Every day, Judge Jason Panella aspires to have a beard like Noah Wyle.
Our reviews of Falling Skies: The Complete First Season (published July 17th, 2012), Falling Skies: The Complete First Season (Blu-ray) (published July 29th, 2012), Falling Skies: The Complete Second Season (Blu-ray) (published June 10th, 2013), and Falling Skies: The Complete Fourth Season (Blu-ray) (published September 7th, 2015) are also available.
Battle them or become them.
"Dan, in case you haven't noticed, crazy is where I live now."—Tom Mason
Facts of the Case
After running for nearly two years from the aliens who wiped out the human race, the survivors in the Second Massachusetts resistance group manage to strike a decisive blow against their oppressors. Of course, as they prepare to keep the momentum rolling on their offensive, the unexpected happened: a force of new aliens land in Charleston, their intentions unknown.
The third season of Falling Skies picks up seven months after the second season's cap. History professor-turned-freedom fighter Tom Mason (Noah Wyle, E.R.) has been elected president of the New United States, and he's expecting a child any day with Dr. Anne Glass (Moon Bloodgood, Terminator Salvation). Second Mass commander Dan Weaver (Will Patton, Remember the Titans) has been promoted to colonel. Perpetual wild card John Pope (Colin Cunningham, Stargate SG-1) runs his own shantytown. And with the help of the Charleston survivor, the Second Mass have formed a functioning society. Will the new aliens—led by Cochise (Doug Jones, Pan's Labyrinth)—help the humans flourish, or will they lead to their demise? And will the presence of an enemy mole in Charleston ruin the Second Mass once and for all?
I was pretty skeptical of TNT's Falling Skies early on, but it quickly won me over. Despite the caliber of talent involved (biggest name: Steven Spielberg as executive producer), I was scared this was going to be yet another post-apocalyptic setting-plus-pathos deal. It kind of is, in a way, but it adds up to something with the best of both worlds: quality entertainment with just enough meat on the bone to keep it from being mindless. With the third season, the sci-fi drama adds some new wrinkles that pay off.
Changing a show's dynamic can be problematic, especially when the change gets characters to settle down (even temporarily)—see the divisive third season of Battlestar Galactica for an example. The characters in Falling Skies spent two seasons on the move, and the decision to anchor them to Charleston gives the creative team some new material to play with. The Second Mass gets to slow down and take stock of what's happened over the past two years. I think most of the drama this season was well-done; characters were given room to breath and figure out the challenges that come with building a new society, and the Mason kids in particular have become more compelling as they age. A few plotlines edged dangerously close to overwrought melodrama (oh, the baby subplot is rough), but showrunner Remi Aubuchon (24) thankfully steers clear of anything causing lasting damage.
That doesn't mean the characters are inert—a new base of operations lets them strike back against the Espheni. There are a lot of gripping action sequences this season of Falling Skies, ranging from tense cat-and-mouse moments to large-scale battles. There's a real sense of danger in many of these scenes, something that gets ramped up as the season moves along. The cast does a nice job, too: Wyle is a charismatic lead, and now that his kids are older they're developing in interesting ways. Cunningham also gets a lot of room to flex his acting muscles, and some new faces pop up this season, all good additions. Doug Jones is, as usual, fantastic as the enigmatic Cochise, and Wyle's fellow E.R. alumni Gloria Reuben is a stand-out as Tom's presidential aide.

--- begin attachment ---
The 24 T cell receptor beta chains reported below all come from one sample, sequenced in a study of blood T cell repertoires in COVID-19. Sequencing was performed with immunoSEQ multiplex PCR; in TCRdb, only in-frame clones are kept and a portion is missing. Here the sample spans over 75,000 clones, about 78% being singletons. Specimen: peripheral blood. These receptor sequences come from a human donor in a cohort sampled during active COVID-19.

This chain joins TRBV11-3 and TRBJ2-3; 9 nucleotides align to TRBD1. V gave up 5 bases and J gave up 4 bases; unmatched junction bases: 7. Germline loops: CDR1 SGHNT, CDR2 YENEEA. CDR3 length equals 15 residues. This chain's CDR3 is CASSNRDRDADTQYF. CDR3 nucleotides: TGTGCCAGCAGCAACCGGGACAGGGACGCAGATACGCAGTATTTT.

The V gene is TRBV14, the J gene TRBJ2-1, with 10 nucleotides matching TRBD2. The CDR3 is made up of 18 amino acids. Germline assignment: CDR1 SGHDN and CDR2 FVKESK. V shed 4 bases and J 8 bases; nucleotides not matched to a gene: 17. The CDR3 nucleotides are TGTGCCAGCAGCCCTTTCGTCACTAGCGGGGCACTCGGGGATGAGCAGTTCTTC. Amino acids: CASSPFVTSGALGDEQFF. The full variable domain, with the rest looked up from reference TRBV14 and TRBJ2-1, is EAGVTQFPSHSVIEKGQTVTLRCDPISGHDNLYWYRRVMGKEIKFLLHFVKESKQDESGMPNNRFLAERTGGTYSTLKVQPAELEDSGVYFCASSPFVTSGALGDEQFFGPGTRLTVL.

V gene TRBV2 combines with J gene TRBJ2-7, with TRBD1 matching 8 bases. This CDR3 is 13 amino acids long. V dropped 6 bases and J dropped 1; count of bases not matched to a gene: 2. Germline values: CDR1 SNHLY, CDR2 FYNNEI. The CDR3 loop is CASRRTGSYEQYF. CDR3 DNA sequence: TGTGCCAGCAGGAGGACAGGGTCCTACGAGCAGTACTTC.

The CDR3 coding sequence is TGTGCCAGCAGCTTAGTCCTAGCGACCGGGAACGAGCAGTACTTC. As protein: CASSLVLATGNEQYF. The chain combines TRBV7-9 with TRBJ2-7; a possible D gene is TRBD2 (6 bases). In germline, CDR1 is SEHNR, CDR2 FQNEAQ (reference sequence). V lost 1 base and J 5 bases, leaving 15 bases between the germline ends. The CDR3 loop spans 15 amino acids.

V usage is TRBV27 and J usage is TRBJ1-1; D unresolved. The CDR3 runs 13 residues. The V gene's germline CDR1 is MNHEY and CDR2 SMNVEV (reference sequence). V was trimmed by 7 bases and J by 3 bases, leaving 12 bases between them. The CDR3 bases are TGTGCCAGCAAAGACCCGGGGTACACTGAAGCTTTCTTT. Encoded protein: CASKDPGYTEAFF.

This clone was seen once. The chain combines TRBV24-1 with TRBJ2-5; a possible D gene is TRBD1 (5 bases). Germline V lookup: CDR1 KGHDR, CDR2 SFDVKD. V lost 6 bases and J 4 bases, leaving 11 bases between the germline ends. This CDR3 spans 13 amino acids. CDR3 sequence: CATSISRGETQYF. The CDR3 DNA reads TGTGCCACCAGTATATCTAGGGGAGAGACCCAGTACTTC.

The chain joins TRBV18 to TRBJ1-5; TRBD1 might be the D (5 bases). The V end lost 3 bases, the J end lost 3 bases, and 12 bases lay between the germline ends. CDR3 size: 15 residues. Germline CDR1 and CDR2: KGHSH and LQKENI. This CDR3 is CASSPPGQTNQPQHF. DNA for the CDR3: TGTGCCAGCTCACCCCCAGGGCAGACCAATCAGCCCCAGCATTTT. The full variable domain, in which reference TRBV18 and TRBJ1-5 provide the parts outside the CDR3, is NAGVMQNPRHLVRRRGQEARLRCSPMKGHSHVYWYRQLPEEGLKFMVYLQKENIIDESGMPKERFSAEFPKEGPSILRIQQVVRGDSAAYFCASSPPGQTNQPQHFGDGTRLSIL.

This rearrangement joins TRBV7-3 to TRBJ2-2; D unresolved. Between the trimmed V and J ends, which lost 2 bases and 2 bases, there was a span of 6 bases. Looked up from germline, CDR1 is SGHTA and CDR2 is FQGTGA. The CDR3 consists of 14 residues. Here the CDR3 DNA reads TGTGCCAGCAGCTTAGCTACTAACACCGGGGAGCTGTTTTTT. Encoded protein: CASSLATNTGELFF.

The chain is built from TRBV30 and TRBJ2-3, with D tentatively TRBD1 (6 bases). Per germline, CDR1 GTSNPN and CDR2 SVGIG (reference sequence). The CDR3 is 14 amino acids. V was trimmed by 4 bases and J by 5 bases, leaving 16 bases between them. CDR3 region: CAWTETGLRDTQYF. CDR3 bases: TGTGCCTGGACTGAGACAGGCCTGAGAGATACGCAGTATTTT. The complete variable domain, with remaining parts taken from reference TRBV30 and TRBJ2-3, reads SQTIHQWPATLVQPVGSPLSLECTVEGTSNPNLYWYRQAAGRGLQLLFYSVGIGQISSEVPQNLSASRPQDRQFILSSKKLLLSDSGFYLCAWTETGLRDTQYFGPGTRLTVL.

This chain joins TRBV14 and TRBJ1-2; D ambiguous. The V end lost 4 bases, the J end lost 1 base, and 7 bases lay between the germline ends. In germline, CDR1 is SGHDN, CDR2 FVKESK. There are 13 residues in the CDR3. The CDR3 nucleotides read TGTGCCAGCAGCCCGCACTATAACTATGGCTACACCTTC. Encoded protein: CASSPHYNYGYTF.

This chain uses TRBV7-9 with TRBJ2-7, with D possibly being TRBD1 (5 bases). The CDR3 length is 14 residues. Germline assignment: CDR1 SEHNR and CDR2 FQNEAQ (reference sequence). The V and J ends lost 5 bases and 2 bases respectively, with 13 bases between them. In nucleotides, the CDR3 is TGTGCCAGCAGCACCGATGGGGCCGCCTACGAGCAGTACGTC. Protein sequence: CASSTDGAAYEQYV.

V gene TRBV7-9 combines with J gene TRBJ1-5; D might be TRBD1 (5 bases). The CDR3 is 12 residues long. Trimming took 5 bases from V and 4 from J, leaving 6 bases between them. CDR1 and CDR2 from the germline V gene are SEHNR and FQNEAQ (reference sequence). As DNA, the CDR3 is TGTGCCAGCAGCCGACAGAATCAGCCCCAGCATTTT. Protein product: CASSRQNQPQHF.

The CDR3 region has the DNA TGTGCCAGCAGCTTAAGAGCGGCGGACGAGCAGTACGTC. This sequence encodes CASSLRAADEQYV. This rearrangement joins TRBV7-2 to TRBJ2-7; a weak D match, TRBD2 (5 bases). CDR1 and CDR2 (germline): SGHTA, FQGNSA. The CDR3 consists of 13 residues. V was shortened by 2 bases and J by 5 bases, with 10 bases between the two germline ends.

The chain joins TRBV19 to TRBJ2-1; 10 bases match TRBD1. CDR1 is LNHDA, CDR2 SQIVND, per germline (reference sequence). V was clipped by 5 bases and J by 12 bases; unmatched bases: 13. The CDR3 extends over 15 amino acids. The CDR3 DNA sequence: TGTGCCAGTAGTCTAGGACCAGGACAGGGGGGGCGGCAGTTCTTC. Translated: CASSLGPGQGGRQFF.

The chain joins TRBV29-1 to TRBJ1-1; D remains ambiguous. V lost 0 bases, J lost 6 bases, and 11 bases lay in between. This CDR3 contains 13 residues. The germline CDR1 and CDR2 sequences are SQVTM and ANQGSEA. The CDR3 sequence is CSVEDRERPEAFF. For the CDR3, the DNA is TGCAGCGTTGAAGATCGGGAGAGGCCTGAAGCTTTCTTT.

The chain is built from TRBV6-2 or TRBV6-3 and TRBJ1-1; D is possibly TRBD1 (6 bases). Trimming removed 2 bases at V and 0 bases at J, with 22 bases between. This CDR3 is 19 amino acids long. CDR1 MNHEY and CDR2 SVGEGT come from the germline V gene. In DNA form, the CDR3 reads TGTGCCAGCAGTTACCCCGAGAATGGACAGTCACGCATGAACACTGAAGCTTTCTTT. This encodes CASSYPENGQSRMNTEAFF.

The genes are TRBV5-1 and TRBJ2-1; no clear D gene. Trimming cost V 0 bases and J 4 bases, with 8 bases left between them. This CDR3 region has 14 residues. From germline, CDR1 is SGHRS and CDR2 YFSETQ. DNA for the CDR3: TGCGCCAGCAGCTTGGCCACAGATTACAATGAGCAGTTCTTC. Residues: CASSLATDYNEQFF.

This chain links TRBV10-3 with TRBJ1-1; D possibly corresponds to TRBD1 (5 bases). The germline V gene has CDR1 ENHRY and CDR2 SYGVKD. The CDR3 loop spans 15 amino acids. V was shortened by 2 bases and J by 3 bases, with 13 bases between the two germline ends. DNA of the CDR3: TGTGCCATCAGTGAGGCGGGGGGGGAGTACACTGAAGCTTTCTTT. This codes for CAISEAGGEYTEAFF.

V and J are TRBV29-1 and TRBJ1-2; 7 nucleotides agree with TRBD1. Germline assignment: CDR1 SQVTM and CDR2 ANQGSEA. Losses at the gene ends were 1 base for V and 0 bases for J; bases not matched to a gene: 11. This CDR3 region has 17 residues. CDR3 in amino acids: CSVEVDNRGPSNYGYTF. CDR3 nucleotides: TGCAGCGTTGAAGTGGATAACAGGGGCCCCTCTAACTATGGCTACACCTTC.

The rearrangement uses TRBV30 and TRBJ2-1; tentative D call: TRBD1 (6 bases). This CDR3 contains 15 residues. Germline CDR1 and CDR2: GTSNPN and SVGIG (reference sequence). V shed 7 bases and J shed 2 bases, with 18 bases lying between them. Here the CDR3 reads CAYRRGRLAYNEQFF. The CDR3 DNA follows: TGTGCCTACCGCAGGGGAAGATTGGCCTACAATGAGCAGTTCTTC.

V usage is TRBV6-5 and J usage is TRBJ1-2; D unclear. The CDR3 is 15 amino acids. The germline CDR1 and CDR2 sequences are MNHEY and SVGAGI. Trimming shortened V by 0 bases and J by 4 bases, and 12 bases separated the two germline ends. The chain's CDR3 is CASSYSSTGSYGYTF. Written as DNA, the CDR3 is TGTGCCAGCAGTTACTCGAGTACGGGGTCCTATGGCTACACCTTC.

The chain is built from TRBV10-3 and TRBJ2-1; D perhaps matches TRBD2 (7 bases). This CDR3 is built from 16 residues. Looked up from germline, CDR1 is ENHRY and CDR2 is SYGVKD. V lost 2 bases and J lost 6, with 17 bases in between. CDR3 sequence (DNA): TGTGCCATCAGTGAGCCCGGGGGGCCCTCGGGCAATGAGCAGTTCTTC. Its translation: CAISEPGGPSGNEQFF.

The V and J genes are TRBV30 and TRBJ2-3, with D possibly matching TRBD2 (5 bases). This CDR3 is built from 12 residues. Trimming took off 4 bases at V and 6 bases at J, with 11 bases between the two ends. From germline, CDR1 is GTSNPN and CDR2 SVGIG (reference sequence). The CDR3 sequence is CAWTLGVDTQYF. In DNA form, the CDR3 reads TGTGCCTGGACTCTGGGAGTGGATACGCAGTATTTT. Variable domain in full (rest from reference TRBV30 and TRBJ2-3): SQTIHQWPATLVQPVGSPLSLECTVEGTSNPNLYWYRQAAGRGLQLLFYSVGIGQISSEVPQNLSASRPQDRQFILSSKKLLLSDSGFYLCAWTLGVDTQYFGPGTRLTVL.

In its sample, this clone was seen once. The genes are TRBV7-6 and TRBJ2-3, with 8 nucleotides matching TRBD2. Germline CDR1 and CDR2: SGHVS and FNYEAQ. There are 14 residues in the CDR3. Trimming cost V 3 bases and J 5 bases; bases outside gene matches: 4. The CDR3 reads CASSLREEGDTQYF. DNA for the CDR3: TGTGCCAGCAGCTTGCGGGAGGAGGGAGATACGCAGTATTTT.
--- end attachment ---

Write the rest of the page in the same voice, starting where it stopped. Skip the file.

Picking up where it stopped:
Some of Falling Skies usual problems are here. It's painfully clear when Tom Mason's endless speechifying grows old fast, and the Mason family collectively has a great way of causing more problems for the Second Mass than any alien threat. And no episode escapes untarnished by some silly cliche or lame chunk of dialogue. But overall, it's a solid season of an above average show, and the slight changing of status quo definitely helped out. If Falling Skies keeps pumping out seasons like this, I'd be more than content.
Falling Skies: The Complete Third Season (Blu-ray) features all ten episodes on two discs. If you were hoping for a dramatic improvement in the audio and visual department from the previous seasons' releases, well…sorry. The 1.78:1/1080p widescreen transfer often looks quite sharp: features are nicely defined in close-ups, and the transfer makes the most of the show's limited color palette. The picture is often murky, though, and artifacts really become clear in the show's frequent nighttime scenes. Instead of nuanced blacks in these scenes, you often get a mess of dark-grays or ill-defined black. It's disappointing, certainly, but doesn't detract from the show at all. The Dolby TrueHD 5.1 surround track works well enough—the channel spread is good, though gunfire feels like it's buried in the mix…and the music is anything but.
Bonus features are pretty good: six behind-the-scenes shorts (7:43); nine installments of the Falling Skies interview segment "2nd Watch," hosted by Wil Wheaton (about 126 minutes total); and featurettes"Warrior Poet: Creating the Character and Emotion of Cochise" (19:36) and "Karen: The Overlord Next Door" (21:23).
While both the show and the Blu-ray release have their problems, Falling Skies: The Complete Third Season is a lot of fun. Long live the Second Mass.
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Scales of Justice
Studio: Warner Bros.
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